Greenspan Warns of Recession

Former Fed Chairman Alan Greenspan is warning that by the end of the year that the economy could slip into recession.

“When you get this far away from a recession invariably forces build up for the next recession, and indeed we are beginning to see that sign,” Greenspan said via satellite link to a business conference in Hong Kong. “For example in the U.S., profit margins … have begun to stabilize, which is an early sign we are in the later stages of a cycle.”

“While, yes, it is possible we can get a recession in the latter months of 2007, most forecasters are not making that judgment and indeed are projecting forward into 2008 … with some slowdown,” he said.

Greenspan said that while it would be “very precarious” to try to forecast that far into the future, he could not rule out the possibility of a recession late this year.

The one bit of good news is that Greenspan notes that there appears to be little evidence that the downturn in the U.S. housing market is spilling over into the rest of the economy. So the possibility of a recession, while real, may not be that large at this time.

UPDATE (James Joyner): What always concerns me in these cases is the risk of self-fulfilling prophecy. Greenspan’s former position guarantees that he’ll be taken seriously and his pronouncements might influence potential investors. His talk of “irrational exuberance” and “housing bubbles” almost surely had a part in those events coming to pass.

FILED UNDER: Economics and Business,
Steve Verdon
About Steve Verdon
Steve has a B.A. in Economics from the University of California, Los Angeles and attended graduate school at The George Washington University, leaving school shortly before staring work on his dissertation when his first child was born. He works in the energy industry and prior to that worked at the Bureau of Labor Statistics in the Division of Price Index and Number Research. He joined the staff at OTB in November 2004.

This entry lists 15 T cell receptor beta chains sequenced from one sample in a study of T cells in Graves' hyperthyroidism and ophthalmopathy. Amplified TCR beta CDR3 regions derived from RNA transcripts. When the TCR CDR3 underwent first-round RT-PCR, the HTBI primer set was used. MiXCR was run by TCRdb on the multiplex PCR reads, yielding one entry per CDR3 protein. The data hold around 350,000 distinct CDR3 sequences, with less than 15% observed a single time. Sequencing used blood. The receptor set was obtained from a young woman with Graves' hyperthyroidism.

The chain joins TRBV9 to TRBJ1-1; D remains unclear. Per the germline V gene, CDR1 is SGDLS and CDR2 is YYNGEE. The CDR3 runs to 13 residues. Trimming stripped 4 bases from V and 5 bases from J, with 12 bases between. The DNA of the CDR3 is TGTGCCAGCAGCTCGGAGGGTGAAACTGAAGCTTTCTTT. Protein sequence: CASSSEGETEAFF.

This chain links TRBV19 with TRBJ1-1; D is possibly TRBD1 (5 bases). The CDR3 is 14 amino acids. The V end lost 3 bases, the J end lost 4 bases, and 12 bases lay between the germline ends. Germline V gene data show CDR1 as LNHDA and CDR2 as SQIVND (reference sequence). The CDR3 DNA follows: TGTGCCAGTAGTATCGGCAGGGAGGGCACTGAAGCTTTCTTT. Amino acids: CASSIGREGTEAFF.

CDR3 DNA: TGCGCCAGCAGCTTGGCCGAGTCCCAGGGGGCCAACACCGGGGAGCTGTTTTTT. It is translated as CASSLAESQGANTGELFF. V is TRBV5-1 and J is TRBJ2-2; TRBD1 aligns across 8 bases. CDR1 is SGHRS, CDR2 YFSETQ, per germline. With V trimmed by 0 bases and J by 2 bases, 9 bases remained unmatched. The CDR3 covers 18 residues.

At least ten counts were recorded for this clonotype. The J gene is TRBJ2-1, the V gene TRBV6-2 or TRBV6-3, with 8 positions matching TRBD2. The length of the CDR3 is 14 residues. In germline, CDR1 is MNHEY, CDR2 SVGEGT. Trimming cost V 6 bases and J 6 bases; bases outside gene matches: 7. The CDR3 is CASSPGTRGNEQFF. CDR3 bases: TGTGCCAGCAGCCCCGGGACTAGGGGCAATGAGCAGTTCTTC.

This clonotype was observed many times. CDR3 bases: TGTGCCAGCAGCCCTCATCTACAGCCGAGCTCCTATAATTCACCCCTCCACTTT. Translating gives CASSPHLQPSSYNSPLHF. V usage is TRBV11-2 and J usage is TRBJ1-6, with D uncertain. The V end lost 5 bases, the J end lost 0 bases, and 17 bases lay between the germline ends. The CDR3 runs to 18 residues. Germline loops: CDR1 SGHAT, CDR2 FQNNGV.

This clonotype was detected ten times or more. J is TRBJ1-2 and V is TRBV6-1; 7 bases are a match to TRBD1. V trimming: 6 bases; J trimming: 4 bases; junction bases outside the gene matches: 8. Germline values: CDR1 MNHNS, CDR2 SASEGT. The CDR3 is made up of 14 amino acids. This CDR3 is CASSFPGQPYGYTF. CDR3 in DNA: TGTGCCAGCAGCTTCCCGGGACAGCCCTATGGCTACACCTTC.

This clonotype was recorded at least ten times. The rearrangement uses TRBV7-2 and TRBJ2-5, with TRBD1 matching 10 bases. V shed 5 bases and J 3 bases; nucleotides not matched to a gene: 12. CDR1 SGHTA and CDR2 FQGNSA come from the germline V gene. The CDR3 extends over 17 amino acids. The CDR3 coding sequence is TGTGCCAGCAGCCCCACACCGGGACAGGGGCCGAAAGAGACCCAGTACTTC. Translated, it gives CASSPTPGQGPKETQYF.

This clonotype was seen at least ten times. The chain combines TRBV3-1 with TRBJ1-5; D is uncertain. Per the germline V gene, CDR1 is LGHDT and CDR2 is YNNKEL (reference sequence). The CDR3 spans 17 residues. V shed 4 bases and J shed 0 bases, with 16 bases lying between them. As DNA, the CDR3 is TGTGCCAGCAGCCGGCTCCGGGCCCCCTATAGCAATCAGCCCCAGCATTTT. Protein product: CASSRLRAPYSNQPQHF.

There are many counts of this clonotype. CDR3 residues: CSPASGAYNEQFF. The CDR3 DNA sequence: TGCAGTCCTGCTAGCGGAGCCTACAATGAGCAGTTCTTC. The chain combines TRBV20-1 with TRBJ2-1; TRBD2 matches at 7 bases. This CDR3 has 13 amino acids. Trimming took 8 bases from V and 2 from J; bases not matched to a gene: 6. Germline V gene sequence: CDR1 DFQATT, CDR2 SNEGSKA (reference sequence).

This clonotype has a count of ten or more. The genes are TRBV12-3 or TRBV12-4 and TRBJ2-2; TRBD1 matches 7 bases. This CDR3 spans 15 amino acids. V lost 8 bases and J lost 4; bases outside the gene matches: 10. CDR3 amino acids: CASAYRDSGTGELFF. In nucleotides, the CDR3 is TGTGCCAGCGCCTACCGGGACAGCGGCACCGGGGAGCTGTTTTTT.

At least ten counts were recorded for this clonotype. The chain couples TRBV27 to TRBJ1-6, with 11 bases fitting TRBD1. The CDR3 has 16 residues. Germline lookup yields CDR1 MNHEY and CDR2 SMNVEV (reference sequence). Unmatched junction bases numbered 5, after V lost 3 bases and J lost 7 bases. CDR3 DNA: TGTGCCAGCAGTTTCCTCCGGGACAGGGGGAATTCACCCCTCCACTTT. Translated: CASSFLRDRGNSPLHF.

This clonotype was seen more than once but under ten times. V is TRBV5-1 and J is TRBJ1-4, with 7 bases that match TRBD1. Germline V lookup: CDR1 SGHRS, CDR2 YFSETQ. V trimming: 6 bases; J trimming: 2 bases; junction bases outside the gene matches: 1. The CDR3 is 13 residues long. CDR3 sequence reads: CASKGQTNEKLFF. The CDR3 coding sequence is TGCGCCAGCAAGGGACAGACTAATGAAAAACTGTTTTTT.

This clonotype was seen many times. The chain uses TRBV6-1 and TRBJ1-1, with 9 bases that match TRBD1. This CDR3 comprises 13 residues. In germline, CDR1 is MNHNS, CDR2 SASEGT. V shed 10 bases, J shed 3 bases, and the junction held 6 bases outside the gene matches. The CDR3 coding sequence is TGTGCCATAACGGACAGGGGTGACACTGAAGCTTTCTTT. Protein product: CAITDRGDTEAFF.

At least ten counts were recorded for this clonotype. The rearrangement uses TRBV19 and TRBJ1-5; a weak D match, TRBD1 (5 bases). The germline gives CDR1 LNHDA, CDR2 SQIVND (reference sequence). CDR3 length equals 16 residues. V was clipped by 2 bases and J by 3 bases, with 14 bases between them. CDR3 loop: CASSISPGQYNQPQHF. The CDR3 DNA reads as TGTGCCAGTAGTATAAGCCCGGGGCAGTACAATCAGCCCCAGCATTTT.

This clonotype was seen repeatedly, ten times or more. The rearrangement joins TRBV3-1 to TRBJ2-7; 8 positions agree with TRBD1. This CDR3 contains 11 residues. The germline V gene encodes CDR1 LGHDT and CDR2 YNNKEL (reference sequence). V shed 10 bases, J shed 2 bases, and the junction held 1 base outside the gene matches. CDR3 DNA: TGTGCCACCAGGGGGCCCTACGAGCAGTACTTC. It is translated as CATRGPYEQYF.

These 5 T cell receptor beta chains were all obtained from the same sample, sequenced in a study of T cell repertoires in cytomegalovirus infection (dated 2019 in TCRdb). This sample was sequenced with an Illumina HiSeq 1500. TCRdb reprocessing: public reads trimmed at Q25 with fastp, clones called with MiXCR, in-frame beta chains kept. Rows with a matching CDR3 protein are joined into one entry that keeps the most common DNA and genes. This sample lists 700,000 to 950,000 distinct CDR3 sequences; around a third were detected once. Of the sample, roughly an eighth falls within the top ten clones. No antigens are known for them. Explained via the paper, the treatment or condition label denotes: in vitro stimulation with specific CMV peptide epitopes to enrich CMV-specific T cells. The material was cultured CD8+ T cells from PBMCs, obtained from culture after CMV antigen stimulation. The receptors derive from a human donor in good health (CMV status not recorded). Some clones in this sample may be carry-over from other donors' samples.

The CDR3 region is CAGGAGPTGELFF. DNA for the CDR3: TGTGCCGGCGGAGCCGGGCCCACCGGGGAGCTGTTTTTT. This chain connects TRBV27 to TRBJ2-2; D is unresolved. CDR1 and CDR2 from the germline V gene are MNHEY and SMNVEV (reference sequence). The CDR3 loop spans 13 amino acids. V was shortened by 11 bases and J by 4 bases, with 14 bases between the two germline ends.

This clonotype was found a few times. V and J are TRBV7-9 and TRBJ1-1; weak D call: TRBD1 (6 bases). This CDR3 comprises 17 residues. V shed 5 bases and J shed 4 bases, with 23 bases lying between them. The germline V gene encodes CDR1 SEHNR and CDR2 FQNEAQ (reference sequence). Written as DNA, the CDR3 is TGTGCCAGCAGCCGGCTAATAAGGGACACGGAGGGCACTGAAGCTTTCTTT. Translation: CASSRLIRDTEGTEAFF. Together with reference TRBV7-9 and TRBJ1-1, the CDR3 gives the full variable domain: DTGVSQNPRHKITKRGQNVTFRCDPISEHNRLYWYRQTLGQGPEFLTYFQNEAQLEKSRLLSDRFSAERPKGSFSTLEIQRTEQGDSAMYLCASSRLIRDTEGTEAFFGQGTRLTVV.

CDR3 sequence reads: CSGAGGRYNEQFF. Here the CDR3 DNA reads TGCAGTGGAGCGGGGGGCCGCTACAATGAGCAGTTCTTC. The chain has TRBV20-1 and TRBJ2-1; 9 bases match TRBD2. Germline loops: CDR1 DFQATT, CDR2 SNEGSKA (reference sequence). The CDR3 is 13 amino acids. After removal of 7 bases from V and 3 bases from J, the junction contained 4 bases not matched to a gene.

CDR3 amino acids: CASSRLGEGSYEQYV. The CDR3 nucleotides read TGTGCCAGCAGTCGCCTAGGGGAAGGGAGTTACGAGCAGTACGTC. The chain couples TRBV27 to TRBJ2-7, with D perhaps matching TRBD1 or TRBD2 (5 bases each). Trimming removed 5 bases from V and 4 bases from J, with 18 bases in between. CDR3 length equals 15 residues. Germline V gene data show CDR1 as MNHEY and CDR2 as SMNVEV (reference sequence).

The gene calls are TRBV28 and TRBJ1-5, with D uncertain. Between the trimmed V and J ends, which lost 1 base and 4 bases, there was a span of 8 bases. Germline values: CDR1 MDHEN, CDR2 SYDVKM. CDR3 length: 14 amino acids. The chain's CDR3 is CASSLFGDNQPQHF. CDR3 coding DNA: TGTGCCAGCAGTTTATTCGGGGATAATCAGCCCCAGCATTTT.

Comments

  1. Christopher says:

    :::yawn:::

    Well, I for one do not see it happening.

    Since the last recession, started in the Clinton Administration, the economy went through quite a lot. For the next 3 years at least, I do not see a recession at all.

  2. floyd says:

    Imagine the nagged feeling Ben Bernanke must feel daily with Greenspan constantly breathing down his neck!cheeeeesh!!

  3. Edgardo says:

    Steve, you should have refrained to play Greenspan’s latest nonsense comment on the economy. Read it a hundred times and there is nothing on it that really throws light on what is going on in the economy. Your own comment reflects that there was nothing on what he said that really provides any insight on what may happen–except, of course, that anything may happen!

    Contrary to what many people think, Greenspan was a terrible Fed chairman; for example, he himself engineered the recession of 1991-92. I’m still waiting for someone to provide a detailed assessment of Greenspan’s performance at the Fed, but for a long time my reaction has been very negative (one exception was the way the Fed handled the possibility of a liquidity crisis on 9/11/01).

    How much has been the Fed spending for its chairman to make nonsense comments on the economy? We economists are against waste, well let me tell you that the Fed’s economic analysis is a waste. The reason why many economists liked first Greenspan and like now Bernanke is that the Fed has been captured by economists (sorry, I must say macroeconomists).

  4. DL says:

    I put his comments in the same basket as Henry Kissingers. Gurus are too often are what we make them!

  5. Bandit says:

    Eventually because of business cycles there will be a recession and if you keep posting on it every other day you’ll eventually be correct.

  6. I don’t think Greenspan’s pronouncements are self-fulfilling prophecies. The housing market is suffering because the average American can’t afford the prices in the housing market. Who’s to blame for that? Real estate agents? Sellers? Employers who aren’t compensating employees well enough to keep pace with ever-increasing costs of living?